Originally Posted by dkersten
I have a 150" wide screen and a native 4k projector (jvc rs2000) and I stream from Amazon and Netflix (not Hulu or Vudu) regularly using a Shield. The quality is noticeably different, but not what I would call bad. I believe Netflix maxes out 4k at 15mbps, which is decent, but still about 2-3x compressed over h.265 blu ray. Compression codecs are pretty good these days, but at some point you will run into banding, tiling, and other compression artifacts.
Overall, what I have experienced with streaming 4k is similar overall quality to 1080p on blu ray. And that is pretty good, even on a larger screen.
4k UHD blu ray on a native 4k projector with good tone mapping cannot be beat by anything
99% of movies are fake 4k, most of it is upscaled except a few titles even when you buy it from the disk because the special effects cannot be remastered cost effectively. I've seen some sites (like https://digiraw.com/4K-UHD-ripping-s...-fake-4K-list/
) claim a bunch of titles are 4k, but then if you do your research fully, you'll see even most of those were just remastered to 4k from a 2k DI, which is better than real-time upscaling that we can do, but not worlds better. If it says Fake 4k in that list, it's likely completely fake 4k, as in not even upscaled in the remaster, just converted to a different format, but it probably varies. If it says "Real 4k", like 95% of it is upscaled 2k DI, but there are exceptions of course.
The highest true 4k resolution titles I've seen were mostly documentaries or stuff with no effects, but I believe Black Panther was true 3k, at least better than 2k upscaled. Although 35mm can technically be 6k, that is only on reference level movies. The exception is obviously some of the reference level 35mm stuff that had very little special effects added, but the problem is most of those DI's were still stored in 2k and the original 35mm transfer were stored improperly, so it's the same problem as in the old days. It's just a giant mess of fakery at this point. That was issue #1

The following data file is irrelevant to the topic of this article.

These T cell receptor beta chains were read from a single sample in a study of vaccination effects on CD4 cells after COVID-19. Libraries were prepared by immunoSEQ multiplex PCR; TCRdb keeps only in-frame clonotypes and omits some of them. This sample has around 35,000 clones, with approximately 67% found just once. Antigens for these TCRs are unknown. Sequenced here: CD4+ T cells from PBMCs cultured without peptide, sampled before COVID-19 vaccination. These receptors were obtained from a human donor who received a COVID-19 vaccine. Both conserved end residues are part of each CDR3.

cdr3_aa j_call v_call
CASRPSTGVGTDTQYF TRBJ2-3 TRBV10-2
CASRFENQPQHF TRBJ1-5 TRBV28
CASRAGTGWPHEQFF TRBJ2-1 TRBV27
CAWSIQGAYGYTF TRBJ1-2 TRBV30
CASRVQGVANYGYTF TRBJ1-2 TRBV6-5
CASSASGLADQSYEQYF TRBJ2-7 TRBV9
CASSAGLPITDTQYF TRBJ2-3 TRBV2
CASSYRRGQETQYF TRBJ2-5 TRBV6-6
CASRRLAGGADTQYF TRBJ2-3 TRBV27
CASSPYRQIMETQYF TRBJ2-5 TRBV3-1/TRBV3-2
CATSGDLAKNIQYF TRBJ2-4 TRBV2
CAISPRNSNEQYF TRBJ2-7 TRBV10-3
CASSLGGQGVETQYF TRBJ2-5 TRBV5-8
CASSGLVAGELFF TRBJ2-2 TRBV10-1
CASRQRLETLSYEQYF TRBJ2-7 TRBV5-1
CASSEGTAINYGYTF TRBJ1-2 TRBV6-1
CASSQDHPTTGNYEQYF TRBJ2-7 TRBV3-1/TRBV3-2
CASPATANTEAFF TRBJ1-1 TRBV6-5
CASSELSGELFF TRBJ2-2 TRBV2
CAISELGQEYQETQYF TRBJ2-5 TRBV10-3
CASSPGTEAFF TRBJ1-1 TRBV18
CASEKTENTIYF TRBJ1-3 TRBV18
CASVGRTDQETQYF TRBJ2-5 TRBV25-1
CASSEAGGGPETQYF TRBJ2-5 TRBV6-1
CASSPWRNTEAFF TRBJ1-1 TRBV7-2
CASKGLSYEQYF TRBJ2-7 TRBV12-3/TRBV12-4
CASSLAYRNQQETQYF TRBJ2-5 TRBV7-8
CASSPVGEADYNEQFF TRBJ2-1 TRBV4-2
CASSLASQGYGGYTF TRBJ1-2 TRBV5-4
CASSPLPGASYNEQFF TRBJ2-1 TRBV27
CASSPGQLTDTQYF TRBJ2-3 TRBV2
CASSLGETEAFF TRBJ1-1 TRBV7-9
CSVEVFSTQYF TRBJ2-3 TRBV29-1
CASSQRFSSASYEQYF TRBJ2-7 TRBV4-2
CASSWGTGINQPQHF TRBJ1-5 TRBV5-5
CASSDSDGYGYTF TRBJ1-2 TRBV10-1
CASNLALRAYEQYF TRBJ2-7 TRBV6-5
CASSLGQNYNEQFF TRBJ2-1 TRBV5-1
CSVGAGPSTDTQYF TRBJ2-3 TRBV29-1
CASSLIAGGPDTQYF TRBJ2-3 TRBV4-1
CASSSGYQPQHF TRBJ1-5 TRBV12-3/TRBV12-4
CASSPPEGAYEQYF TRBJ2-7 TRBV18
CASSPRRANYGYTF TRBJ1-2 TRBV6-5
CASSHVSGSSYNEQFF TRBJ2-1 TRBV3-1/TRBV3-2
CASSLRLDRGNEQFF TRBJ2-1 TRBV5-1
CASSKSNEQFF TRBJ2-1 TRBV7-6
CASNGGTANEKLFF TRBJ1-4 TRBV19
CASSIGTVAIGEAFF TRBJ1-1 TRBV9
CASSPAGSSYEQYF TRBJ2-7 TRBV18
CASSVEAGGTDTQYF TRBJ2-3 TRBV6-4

with 4k back then, issue # 2 was that it was incredibly expensive to render stuff in high resolution back then for CG stuff, and especially to store it as a separate DI at an incredibly high res. So most effects were downscaled before storage even if they rendered them at a higher res.
Also, the studios were incredibly lazy in how they stored most films and they let them degrade. Cheapo storage methods means the original 35mm transfer degraded to the point where many movies are not even worth going back to the original, so they are forced to use the 2k DI. Storage costs used to be expensive enough that it was not feasible to use DI's greater than 2k. Actually the fault is mostly the movie studios for not preserving and storing stuff correctly because they were trying to save a buck. Once the studios realized most people could not tell the difference on their 65" TV's between upscaled 4k and true 4k, so then even if the remastering studio has access to a pure and properly stored 35mm transfer, they are not even bothering to remaster it, they still use the 2k DI to save money (which is sad).
There are entire documentaries that were made about how poorly they stored the 35mm movies and how they even lost many of them.
It's getting better slowly, as CG stuff is starting to be mixed in at 3k and even 4k at times, so newer movies will eventually be true 4k, but it will take a few more years of this mess probably. It wouldn't surprise me if in their infinite wisdom they release a new UHD format called Authentica 4k or something stupid where they give you a certificate of remaster with the movie, which seems to be the only hope as they are all cheating the system right now.